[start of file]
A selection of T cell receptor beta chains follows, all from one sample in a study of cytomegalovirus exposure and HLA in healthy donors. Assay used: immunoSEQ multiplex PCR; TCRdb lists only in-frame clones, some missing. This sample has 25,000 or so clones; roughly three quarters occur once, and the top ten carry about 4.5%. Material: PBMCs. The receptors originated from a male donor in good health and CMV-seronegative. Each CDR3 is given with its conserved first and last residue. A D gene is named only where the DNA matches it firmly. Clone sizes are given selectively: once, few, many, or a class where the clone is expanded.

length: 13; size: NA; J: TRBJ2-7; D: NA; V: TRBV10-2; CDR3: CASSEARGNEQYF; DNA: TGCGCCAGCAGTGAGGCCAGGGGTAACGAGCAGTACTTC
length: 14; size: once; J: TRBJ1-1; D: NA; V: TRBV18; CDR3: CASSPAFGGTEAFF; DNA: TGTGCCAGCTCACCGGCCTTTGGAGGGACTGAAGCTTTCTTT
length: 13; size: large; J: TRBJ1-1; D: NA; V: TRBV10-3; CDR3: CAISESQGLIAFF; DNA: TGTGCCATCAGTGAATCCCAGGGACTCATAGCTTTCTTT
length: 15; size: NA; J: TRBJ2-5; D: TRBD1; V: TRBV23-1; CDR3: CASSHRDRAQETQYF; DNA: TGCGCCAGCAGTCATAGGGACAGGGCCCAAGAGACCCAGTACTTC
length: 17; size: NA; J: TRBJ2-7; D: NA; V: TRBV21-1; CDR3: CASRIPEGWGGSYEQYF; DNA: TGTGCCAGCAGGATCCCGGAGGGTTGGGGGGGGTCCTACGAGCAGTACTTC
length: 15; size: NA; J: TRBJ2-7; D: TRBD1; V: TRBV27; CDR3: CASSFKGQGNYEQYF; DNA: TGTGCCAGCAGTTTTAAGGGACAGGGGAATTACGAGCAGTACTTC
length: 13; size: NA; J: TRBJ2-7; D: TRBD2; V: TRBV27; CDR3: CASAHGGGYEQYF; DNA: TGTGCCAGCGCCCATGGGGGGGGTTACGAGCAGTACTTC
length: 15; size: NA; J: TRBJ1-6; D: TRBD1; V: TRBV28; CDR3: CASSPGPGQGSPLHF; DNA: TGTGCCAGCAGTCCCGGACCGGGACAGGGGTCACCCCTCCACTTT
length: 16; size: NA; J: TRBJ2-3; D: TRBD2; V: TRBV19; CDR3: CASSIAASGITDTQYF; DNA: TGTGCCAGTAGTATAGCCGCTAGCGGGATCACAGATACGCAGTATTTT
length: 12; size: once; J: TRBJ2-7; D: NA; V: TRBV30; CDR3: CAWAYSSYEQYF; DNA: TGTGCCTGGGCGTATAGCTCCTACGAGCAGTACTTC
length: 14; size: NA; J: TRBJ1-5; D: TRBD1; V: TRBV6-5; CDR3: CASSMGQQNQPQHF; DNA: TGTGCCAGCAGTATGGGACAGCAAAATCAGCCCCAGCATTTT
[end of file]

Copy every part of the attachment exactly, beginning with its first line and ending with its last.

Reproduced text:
A selection of T cell receptor beta chains follows, all from one sample in a study of cytomegalovirus exposure and HLA in healthy donors. Assay used: immunoSEQ multiplex PCR; TCRdb lists only in-frame clones, some missing. This sample has 25,000 or so clones; roughly three quarters occur once, and the top ten carry about 4.5%. Material: PBMCs. The receptors originated from a male donor in good health and CMV-seronegative. Each CDR3 is given with its conserved first and last residue. A D gene is named only where the DNA matches it firmly. Clone sizes are given selectively: once, few, many, or a class where the clone is expanded.

length: 13; size: NA; J: TRBJ2-7; D: NA; V: TRBV10-2; CDR3: CASSEARGNEQYF; DNA: TGCGCCAGCAGTGAGGCCAGGGGTAACGAGCAGTACTTC
length: 14; size: once; J: TRBJ1-1; D: NA; V: TRBV18; CDR3: CASSPAFGGTEAFF; DNA: TGTGCCAGCTCACCGGCCTTTGGAGGGACTGAAGCTTTCTTT
length: 13; size: large; J: TRBJ1-1; D: NA; V: TRBV10-3; CDR3: CAISESQGLIAFF; DNA: TGTGCCATCAGTGAATCCCAGGGACTCATAGCTTTCTTT
length: 15; size: NA; J: TRBJ2-5; D: TRBD1; V: TRBV23-1; CDR3: CASSHRDRAQETQYF; DNA: TGCGCCAGCAGTCATAGGGACAGGGCCCAAGAGACCCAGTACTTC
length: 17; size: NA; J: TRBJ2-7; D: NA; V: TRBV21-1; CDR3: CASRIPEGWGGSYEQYF; DNA: TGTGCCAGCAGGATCCCGGAGGGTTGGGGGGGGTCCTACGAGCAGTACTTC
length: 15; size: NA; J: TRBJ2-7; D: TRBD1; V: TRBV27; CDR3: CASSFKGQGNYEQYF; DNA: TGTGCCAGCAGTTTTAAGGGACAGGGGAATTACGAGCAGTACTTC
length: 13; size: NA; J: TRBJ2-7; D: TRBD2; V: TRBV27; CDR3: CASAHGGGYEQYF; DNA: TGTGCCAGCGCCCATGGGGGGGGTTACGAGCAGTACTTC
length: 15; size: NA; J: TRBJ1-6; D: TRBD1; V: TRBV28; CDR3: CASSPGPGQGSPLHF; DNA: TGTGCCAGCAGTCCCGGACCGGGACAGGGGTCACCCCTCCACTTT
length: 16; size: NA; J: TRBJ2-3; D: TRBD2; V: TRBV19; CDR3: CASSIAASGITDTQYF; DNA: TGTGCCAGTAGTATAGCCGCTAGCGGGATCACAGATACGCAGTATTTT
length: 12; size: once; J: TRBJ2-7; D: NA; V: TRBV30; CDR3: CAWAYSSYEQYF; DNA: TGTGCCTGGGCGTATAGCTCCTACGAGCAGTACTTC
length: 14; size: NA; J: TRBJ1-5; D: TRBD1; V: TRBV6-5; CDR3: CASSMGQQNQPQHF; DNA: TGTGCCAGCAGTATGGGACAGCAAAATCAGCCCCAGCATTTT